Stuck in a retro rut? Even in the best of times, running a well-planned, productive, and energetic retrospective meeting isn’t easy. Sketch Agile Coach Steph Weisenbach provides her insights about keeping the team engaged and accountable in a 100% virtual environment.Pre-COVID, there was no substitute for hands-on, interactive team meetings—agile retrospective meetings included. I admit, there’s nothing quite like collecting our thoughts on a project that’s already on its feet…especially when the meeting includes good snacks, a couple of anecdotes, and a great sense of humor. Those “retros” are hard work, but they can also be freeing and fun if you handle them correctly.
I realized quickly into the pandemic that we were going to have to get creative and turn our expectations upside down. Nothing in our careers has changed our workplace as dramatically and quickly as COVID. The world we’re all working in just became a whole lot more virtual, but that doesn’t mean you have to abandon your goals and passions for relentless improvement.
When you use the right tools in the right way, your retrospectives don’t have to become frustrating and impersonal. Virtual tools and effective meeting planning keep the team engaged and focused on organizational and personal progress.
What is the Purpose of a Retrospective Meeting?
This section may be a bit “back to basics” for some of you, but in our world, I find there are a lot of misinterpretations of what should take place in an agile retrospective meeting. (Just humor me while I put my coaching hat on for a minute.)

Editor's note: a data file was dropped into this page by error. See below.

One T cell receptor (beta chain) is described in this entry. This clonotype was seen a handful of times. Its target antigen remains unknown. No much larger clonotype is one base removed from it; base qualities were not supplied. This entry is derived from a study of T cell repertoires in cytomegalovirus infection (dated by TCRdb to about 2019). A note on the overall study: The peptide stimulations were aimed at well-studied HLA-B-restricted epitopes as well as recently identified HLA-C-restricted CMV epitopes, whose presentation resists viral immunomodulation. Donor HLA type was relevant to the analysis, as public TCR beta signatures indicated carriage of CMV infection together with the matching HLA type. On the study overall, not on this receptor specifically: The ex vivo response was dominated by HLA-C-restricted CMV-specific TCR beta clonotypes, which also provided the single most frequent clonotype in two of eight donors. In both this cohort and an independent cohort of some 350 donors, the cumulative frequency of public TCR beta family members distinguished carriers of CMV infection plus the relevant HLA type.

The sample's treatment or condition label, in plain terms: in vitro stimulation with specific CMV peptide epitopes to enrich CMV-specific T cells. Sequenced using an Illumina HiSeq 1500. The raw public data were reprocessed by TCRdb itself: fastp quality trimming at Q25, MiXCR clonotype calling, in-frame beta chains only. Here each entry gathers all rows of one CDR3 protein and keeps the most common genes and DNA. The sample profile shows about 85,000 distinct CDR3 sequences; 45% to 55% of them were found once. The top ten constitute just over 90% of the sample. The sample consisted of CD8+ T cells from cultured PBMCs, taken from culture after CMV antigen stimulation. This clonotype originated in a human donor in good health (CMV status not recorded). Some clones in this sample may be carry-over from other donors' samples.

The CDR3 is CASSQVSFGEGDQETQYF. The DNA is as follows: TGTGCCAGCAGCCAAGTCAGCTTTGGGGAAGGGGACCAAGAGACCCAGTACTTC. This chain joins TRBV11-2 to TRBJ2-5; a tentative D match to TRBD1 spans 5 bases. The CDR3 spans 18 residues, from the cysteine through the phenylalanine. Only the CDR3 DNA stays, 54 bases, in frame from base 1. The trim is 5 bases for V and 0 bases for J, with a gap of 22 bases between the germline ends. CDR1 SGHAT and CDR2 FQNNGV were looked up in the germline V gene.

So, let’s review the purpose of a retro. We use retrospective meetings as dedicated time we’ve set aside as an organization or as a team to stop, focus, and discover areas and opportunities for improvement. If we don’t proactively structure this time, we will never unearth all the ways we can get better, and then the process just simply stagnates.
I’m not talking about the product – there are opportunities to inspect and adapt the product too (I’m looking at you, sprint review). I’m talking about unearthing how we work together and how satisfying the work is individually. Retros are prioritized, qualified time to examine and analyze not just quantitative data and metrics, but also qualitative data, like how we feel things are going.
Yes, feelings. Feelings matter, and so does everyone’s opportunity to articulate what we like, what we don’t like, and where we see things heading, especially if it’s not in a direction that looks healthy and satisfying for everyone in the room.
How to Keep the Retrospective Meeting Engaging and Fun
What with the disruption of life as we knew it, maybe now is the best time to examine every step of what you were doing and look at it in an entirely different way. Why not? It may not feel revolutionary or even that creative to start with something as basic as how you run a meeting, but I say: Lean into the chaos a little bit. With everything upended, you could find new and exciting ways of bringing out the best of your team by shaking things up a little.